As regular CFZ-watchers will know, for some time Corinna has been doing a column for Animals & Men and a regular segment on On The Track... particularly about out-of-place birds and rare vagrants. There seem to be more and more bird stories from all over the world hitting the news these days so, to make room for them all - and to give them all equal and worthy coverage - she has set up this new blog to cover all things feathery and Fortean.

Friday, 24 October 2014

Fresh hope for rare honeyeater bird

By By LUCAS FORBES
Oct. 24, 2014, 9:37 a.m.

Bird lovers Shirley Cook and Beth Williams are bringing attention to a rare avian friend in the New England region for National Bird Week.The regent honeyeater once flew in flocks of thousands in Australia but now there may be less than 400 left.

But the New England region has one known breeding pair near Bundarra which Mrs Cook visited yesterday.

University of New England academic Steve Debus said the main reason for their decline was the same as with many other endangered species: habitat loss and fragmentation.

The birds are a migratory species, so when areas are cleared by humans they become easy targets for prey in the open.

National Bird Week is an initiative by BirdLife Australia, which also monitors the regent honeyeater.

It's aimed at raising the profile of bird conservation nationally.

Shirley Cook is part of two bird watching groups in town and said while some birdwatchers in Armidale were taking part in the week.

One way people participate is by taking part in the Aussie Backyard Bird Count.


Twitchers in a flap over rare bird

A RARE bird has caused a bit of a flap in South Tyneside – the first time the species has been recorded in Britain this year.

Twitchers have been flocking to Whitburn Coastal Park after a northern treecreeper was spotted.
RARE BIRD .... a northern treecreeper has visited Whitburn Costal Park. Below, ranger Dougie Holden.
The tiny creature, which normally lives in northern Norway or Sweden, was caught in one of the Coastal Conservation’ Group’s (CCG) nets last week as members carried out their ringing programme.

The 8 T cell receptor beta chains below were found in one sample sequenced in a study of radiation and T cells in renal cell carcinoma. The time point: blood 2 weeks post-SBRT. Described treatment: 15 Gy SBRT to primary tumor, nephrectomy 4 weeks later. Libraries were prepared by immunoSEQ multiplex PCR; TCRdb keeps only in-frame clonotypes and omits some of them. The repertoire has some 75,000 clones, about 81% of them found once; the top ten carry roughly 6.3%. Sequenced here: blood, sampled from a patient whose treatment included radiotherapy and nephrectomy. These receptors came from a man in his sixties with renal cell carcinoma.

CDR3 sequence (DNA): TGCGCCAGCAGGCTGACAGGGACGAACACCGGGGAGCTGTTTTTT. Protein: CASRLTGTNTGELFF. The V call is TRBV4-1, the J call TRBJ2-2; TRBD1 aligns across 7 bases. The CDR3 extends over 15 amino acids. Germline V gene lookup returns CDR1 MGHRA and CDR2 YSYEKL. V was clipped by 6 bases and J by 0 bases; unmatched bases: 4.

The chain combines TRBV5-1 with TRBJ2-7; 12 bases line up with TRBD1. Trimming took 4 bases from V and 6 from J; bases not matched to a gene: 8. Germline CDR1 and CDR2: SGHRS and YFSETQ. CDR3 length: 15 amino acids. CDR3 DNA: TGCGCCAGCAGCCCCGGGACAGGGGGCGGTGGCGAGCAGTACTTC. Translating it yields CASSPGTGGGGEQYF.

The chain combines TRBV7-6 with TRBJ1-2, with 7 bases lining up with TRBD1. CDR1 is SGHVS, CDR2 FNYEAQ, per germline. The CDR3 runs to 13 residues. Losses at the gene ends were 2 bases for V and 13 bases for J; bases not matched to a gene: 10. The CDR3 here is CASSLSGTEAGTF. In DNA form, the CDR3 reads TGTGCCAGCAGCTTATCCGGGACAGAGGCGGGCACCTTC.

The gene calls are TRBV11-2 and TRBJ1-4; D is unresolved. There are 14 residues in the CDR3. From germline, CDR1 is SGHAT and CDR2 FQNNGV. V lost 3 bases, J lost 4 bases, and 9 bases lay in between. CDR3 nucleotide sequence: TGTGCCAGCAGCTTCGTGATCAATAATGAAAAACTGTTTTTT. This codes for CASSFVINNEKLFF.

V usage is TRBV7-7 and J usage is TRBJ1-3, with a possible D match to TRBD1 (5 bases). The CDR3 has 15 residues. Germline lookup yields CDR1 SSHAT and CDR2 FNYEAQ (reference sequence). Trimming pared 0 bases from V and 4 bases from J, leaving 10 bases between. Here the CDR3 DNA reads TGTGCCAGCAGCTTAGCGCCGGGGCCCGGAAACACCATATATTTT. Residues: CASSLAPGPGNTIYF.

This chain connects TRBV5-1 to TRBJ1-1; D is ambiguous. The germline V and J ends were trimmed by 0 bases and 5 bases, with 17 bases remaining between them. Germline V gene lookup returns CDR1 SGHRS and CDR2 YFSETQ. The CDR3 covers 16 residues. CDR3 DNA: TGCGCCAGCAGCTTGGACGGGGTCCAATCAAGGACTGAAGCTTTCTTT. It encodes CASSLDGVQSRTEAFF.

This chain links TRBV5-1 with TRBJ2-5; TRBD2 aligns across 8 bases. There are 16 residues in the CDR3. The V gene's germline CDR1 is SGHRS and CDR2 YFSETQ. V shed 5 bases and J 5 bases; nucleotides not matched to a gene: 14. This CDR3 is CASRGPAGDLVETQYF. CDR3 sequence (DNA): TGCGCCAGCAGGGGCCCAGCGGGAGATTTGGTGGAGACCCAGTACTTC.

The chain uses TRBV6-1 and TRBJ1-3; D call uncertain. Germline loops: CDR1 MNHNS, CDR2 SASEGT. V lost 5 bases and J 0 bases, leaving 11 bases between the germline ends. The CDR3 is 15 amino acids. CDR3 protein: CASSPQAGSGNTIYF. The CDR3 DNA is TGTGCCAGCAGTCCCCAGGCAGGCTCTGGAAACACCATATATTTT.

Group member John Brown was responsible for finding it in the nets, and records show it’s only the fourth time the species has been recorded in the area since records began.

National Trust ranger, Dougie Holden, said: “Members of the CCG had the nets out as part of their ringing work and the northern treecreeper ended up getting caught.

Rare Kiwi Chick Hatches at San Diego Zoo

Created on Thursday, 23 October 2014 19:00
Written by IVN

San Diego, California - After undergoing a 78-day incubation, one of the longest of all birds, a rare kiwi chick hatched this morning at the San Diego Zoo's Avian Propagation Center. Animal care staff made the decision to intervene with the hatching of this newest chick when it didn't proceed as it should.

Unlike most birds, it is the father kiwi that incubates the enormous egg. The female is nearby and will sometimes lay a second egg a few weeks later. When hatching, a kiwi chick typically pokes a ring at the top of the egg with its beak, allowing it to emerge from the top of the egg. This chick accidentally poked its legs through the bottom of the egg, making it difficult to emerge. Staff monitoring the chick carefully taped the bottom of the egg to give the chick the opportunity to hatch on its own, but after the chick was still unsuccessful, keepers peeled back part of the shell to assist with the hatching.


Continued ...

Rescued 'abandoned' penguin chicks survival similar to colony rates

Date:
October 22, 2014

Source:
PLOS

Summary:
Abandoned penguin chicks that were hand-reared and returned to the wild showed a similar survival rate to their naturally-reared counterparts, according to a study published October 22, 2014 in the open-access journal PLOS ONE by Richard Sherley from University of Cape Town and colleagues.